Q) Regarding relations between the United States and Iran that affect the region, has the US Administration failed in its efforts to open a new page with Iran?
A) I do not know exactly where these efforts have reached because this is a US-Iranian affair. We tell the brothers in the United States and Iran that we wish them success if the issue is improving and developing bilateral relations and restoring them to the right track following years and decades of estrangement. A good relationship between the United States and Iran is in the interest of everyone. I say that very openly and frankly. But there is an aspect that concerns us. It does not worry us but concerns us; namely, if talking to Iran will discuss affairs of the region, these are discussions about us and it is in our interest for such discussions to succeed and since these discussions are outside the conventional scope, everyone should be present at them. I have concerns, Iran has concerns, the United States has concerns, and Iraq has concerns. Everyone has issues to raise. If the talk is about the region, we should all talk about the region. However, if the issue is bilateral, may God grant them success and we wish them all success.
Q) Let us move to the efforts to achieve peace in the Middle East. Do you think genuine efforts are being made to resume serious peace negotiations?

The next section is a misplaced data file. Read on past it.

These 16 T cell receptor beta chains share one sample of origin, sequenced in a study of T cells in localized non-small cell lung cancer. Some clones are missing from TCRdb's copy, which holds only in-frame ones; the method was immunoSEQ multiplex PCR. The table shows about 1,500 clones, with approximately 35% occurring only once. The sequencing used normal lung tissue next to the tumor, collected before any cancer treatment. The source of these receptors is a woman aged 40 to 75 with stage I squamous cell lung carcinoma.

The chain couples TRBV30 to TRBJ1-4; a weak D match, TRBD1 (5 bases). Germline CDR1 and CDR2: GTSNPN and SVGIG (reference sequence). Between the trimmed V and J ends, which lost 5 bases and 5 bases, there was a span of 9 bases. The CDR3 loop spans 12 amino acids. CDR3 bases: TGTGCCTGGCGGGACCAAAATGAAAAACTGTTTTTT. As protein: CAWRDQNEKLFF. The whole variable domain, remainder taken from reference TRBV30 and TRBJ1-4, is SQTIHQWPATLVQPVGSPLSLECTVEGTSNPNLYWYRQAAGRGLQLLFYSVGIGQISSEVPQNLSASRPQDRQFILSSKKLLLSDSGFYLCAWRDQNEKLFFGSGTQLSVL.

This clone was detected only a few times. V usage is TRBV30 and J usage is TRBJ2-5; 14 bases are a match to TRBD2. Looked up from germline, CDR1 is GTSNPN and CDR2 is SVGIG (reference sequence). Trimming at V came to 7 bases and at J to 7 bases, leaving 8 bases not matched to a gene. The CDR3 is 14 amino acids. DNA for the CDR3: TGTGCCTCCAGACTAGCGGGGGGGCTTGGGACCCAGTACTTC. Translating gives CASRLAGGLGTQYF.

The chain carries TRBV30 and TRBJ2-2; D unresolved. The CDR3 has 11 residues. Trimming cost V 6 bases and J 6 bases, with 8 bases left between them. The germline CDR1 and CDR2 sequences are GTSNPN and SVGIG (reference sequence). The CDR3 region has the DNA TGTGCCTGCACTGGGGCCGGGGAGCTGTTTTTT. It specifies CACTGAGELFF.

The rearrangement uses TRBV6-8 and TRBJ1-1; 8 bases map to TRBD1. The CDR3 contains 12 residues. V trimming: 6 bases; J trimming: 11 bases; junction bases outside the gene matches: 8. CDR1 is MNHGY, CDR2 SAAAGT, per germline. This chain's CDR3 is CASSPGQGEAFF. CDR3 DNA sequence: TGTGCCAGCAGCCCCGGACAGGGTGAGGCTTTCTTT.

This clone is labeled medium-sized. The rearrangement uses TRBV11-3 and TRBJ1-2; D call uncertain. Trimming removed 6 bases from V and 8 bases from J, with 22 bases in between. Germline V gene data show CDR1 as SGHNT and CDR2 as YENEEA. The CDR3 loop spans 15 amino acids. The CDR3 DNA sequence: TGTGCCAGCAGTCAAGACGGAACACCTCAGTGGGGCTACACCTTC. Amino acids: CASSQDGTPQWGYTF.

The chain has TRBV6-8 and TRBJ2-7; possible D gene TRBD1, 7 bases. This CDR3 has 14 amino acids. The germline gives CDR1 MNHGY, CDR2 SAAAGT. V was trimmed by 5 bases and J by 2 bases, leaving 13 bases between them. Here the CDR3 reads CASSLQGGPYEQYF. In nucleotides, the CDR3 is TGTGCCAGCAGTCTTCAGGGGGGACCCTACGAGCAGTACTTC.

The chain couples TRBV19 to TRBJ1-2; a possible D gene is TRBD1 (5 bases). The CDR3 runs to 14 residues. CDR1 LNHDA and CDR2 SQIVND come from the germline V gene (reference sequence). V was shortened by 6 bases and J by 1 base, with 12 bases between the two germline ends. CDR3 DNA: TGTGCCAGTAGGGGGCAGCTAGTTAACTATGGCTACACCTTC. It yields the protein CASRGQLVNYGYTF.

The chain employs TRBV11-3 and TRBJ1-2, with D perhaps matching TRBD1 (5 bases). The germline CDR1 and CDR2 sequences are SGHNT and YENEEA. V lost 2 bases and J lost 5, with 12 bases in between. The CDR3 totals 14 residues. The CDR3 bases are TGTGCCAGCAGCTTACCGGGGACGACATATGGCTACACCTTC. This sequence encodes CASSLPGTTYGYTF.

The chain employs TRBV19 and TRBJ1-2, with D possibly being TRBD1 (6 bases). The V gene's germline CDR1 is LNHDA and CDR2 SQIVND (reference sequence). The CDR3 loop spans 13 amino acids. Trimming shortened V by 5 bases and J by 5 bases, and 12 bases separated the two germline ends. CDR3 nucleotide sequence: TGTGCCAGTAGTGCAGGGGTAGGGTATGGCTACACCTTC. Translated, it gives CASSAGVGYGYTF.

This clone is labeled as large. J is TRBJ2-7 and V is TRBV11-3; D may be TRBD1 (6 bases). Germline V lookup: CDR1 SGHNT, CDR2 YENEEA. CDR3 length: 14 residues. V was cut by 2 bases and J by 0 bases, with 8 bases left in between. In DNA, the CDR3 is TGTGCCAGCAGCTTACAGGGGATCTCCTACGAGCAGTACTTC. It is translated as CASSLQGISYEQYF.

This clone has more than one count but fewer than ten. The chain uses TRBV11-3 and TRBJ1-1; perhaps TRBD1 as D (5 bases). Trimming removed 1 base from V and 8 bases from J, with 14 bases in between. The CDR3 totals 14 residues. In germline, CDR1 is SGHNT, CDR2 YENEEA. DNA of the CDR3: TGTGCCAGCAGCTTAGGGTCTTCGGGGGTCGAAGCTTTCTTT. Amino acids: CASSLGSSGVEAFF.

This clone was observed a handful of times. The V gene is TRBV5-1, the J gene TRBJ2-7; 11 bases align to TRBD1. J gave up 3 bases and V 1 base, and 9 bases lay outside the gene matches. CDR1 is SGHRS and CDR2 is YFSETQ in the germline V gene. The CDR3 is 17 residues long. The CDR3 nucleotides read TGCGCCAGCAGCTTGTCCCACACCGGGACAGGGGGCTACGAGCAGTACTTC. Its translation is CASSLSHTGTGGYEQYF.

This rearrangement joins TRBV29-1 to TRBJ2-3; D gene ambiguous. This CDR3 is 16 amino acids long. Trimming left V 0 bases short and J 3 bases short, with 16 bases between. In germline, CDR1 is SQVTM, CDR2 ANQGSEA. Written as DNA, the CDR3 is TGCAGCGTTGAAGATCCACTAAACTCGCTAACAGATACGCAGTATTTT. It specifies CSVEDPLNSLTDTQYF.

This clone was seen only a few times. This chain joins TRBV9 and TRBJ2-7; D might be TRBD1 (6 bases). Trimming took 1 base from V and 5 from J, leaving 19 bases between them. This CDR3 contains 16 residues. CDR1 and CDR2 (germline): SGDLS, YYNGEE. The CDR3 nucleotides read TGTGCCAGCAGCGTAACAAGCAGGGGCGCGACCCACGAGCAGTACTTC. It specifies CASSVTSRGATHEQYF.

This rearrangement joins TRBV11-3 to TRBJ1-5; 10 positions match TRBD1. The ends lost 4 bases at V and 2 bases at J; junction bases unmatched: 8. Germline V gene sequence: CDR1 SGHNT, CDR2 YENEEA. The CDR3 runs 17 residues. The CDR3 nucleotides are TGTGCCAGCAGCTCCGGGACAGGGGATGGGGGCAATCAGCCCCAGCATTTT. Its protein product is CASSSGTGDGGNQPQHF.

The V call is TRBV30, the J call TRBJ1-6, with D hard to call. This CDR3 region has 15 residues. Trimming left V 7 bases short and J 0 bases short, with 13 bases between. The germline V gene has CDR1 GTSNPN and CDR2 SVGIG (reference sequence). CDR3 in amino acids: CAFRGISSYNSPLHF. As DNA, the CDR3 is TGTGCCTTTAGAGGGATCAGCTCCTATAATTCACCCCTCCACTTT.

A) The situation regarding the peace negotiations is very difficult. The negotiations are almost frozen because the stands of all the sides are confined within red lines that no one can cross. The settlement building activities on land on which we seek to establish a Palestinian state will prevent this state from being contiguous. The ongoing settlement building activities in Jerusalem also harm the issue of Jerusalem. We cannot accept such things. We should support [US President Barack] Obama who is now finding that the problem is more difficult than he had expected. Our role is not to just stand by and say “yes, the issue is difficult” but we should stretch our hands to his and propose ideas. We should support the Palestinian leadership and support the inclination toward peace. We should do that, however, not only with words but we should propose ideas to them on how we can help them. There is an important point to which we have to pay attention; namely, the two-state solution. We have Israel, a state that is known, existing, and standing on its feet. But we also have a small state that is in the process of being established and that is groping forward in the dark and in an extremely difficult situation. I salute Palestinian Prime Minister Salam Fayyad for the major but unfelt role that he is playing in building the Palestinian institutions. Some are casting doubts on this state and saying that it might be a source of danger to Israel. We have to prove to the world that this Palestinian state will not be a source of danger to Israel. The whole world should understand how this state is to be established. It would be a good idea if the world were to draw up a visualization and help the Palestinians reach it and be committed to it. I am not calling for a big conference for conferences are sometimes useless. But I call on the world to draw up a document explaining what these two states are and what the relationship between them is, especially what is the Pal4stinian state that the world will support, what are its rights, and what are its duties toward the neighboring countries and the world. This way there will be no talk casting doubts on its legitimacy or its future or something that has not materialized yet but doubts are being cast about it. I believe that the idea of a two-state solution requires a written commitment explaining what these two states are. It is not enough just to say a solution based on two states and then remain silent. Yes, we are saying Palestine, a united, contiguous, democratic, and viable state. But this requires explanation and guarantees. We should reach an explanation of Security Council Resolution 181, for instance.